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Immigration on high Alert against human trafficking

By William Madouk Garang

The Directorate of Civil Registry, Nationality, Passport and Immigration is on high alert against the influx of human trafficking cases after four suspected victims of human trafficking were caught at the Juba International Airport.

The Directorate raise alarms on rampant human trafficking cases across the East African Region and advice the public to be vigilant and report any suspected case to the concerned authority.

“Immigration is very serious and wants to cooperate with foreign embassies and foreign nationals who are the country. This is not a South Sudanese’s problem, it’s also a regional problem it’s a problem of Ethiopia, Uganda and Kenya,” Colonel James Mapuor Acuoth, Director of Information and Public Relation at the Directorate said.

In an interview with Juba Monitor, Mr. Mapuor claimed that four Eritrean nationals alleged to be victims of human smuggling cases were detained and undergoing investigation.

He said that they suspected human traffickers to be behind the case adding that though no traffickers were arrested they would not leave any stone unturned to bring culprits to book.

“This is an alarm, like recently maybe four days ago people turn up especially Eritrean citizens they turn up in Juba International Airport without proper documents,” Mapuor warned.

“They were four [victims of trafficking] and when they were asked how did they come to Juba without proper documents, they [victims] said some people put them in the aeroplane and we [they] find ourselves here in Juba,” he added.

He added that recently Director General of Immigration Atem Marol held a meeting with his Kenyan counterparts and International Organization for Immigration and human trafficking was the topic of concern for the East Africa region.

“Last year, we have recorded one case between Uganda and South Sudan [whereby] two sisters were trafficked from Uganda to South Sudan so the police intervened and they were later on reunited with their families in Uganda and there are many cases we are following right now,” he explained.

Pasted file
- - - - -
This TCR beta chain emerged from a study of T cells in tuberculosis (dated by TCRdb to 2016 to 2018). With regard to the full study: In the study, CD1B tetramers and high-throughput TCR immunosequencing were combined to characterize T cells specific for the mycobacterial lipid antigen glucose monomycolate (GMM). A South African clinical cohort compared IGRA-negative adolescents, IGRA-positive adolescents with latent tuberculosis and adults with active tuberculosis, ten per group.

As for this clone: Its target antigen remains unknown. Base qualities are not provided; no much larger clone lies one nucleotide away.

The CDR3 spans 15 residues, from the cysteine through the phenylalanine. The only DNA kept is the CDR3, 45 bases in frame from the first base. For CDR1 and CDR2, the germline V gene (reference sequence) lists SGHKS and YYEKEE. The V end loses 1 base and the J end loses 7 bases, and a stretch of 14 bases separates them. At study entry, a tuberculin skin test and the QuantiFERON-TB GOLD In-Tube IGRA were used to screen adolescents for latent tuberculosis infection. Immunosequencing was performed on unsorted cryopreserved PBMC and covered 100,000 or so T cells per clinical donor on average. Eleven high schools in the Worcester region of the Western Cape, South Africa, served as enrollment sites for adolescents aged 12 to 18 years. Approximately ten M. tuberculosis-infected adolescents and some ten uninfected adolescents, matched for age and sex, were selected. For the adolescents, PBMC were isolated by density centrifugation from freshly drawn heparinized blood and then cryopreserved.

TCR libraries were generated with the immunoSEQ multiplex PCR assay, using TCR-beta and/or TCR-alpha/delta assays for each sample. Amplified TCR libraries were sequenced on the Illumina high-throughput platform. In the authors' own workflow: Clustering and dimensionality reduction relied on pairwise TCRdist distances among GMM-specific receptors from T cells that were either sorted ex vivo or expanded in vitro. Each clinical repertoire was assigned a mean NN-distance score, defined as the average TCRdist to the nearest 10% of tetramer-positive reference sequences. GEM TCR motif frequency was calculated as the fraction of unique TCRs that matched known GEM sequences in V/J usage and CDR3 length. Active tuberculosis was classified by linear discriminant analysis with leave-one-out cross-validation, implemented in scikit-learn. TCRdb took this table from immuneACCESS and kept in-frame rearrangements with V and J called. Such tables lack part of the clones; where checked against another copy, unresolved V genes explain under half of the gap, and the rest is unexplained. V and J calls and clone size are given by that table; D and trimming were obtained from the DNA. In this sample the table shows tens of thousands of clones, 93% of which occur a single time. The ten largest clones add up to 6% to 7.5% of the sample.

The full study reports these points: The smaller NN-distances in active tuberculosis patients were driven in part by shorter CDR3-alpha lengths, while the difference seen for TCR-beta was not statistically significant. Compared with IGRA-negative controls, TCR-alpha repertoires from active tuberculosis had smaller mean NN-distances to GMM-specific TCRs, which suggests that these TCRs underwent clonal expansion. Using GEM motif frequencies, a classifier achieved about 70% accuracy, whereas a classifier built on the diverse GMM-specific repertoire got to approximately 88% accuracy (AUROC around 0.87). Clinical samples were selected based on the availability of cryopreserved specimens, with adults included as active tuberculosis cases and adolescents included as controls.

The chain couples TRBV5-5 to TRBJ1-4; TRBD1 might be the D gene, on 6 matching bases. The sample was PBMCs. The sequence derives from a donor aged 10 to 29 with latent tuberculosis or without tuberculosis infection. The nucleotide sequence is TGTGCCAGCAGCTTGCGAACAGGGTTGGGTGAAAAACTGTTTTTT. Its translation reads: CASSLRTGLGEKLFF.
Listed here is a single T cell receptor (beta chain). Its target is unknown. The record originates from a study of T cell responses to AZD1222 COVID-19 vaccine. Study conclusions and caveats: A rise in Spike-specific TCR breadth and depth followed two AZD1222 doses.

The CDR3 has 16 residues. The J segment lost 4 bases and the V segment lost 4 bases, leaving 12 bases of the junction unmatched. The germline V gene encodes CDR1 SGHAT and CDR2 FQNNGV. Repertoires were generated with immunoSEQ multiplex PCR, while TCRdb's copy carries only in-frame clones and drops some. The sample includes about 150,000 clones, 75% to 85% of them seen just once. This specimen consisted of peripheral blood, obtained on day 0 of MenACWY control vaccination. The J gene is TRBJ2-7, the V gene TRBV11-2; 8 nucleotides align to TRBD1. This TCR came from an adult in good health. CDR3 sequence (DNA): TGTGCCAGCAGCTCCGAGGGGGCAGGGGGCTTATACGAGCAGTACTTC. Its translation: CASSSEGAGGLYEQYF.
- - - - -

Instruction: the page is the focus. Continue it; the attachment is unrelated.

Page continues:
Meanwhile, the Spokesperson of the South Sudan National Police Service, Maj-Gen Daniel Justine confirmed the case and added that forces were deployed in hotspot border areas to tackle trafficking.

“We are now carrying out the patrolling in the areas [where trafficking is] because you see our border is not big but it is very bad, so you can’t put soldiers all over the border so, we know the areas and routes traffickers are using and our forces are on the ground,”

Gen. Justine added that the task force was being travelled to areas such as Eastern Equatoria, Northern Bahr el Ghazal and Rumbek to do some awareness in regard to human trafficking.

“Because our people when traffickers or victims come, our areas we use to welcome them thinking that these are our guests, they are just on a journey to where they want to go, so we create awareness to our community to report any suspicious,” he added.

Human traffickers are said to have continued to exploit both locals and foreign victims in South Sudan, women and girls particularly those from rural areas or who are internally displaced are among the vulnerable to servitude.

According to the Department of State, the government of South Sudan has not made a significant effort to address trafficking persons and has no proper documented impact.

A report published by the US department in July 2020, revealed government does not fully meet minimum standards for the elimination of trafficking and is not making significant efforts to do so.

The report added that due to dire humanitarian situations and resources traffickers lure victims with fraudulent offers of employment in hotels and restaurants.

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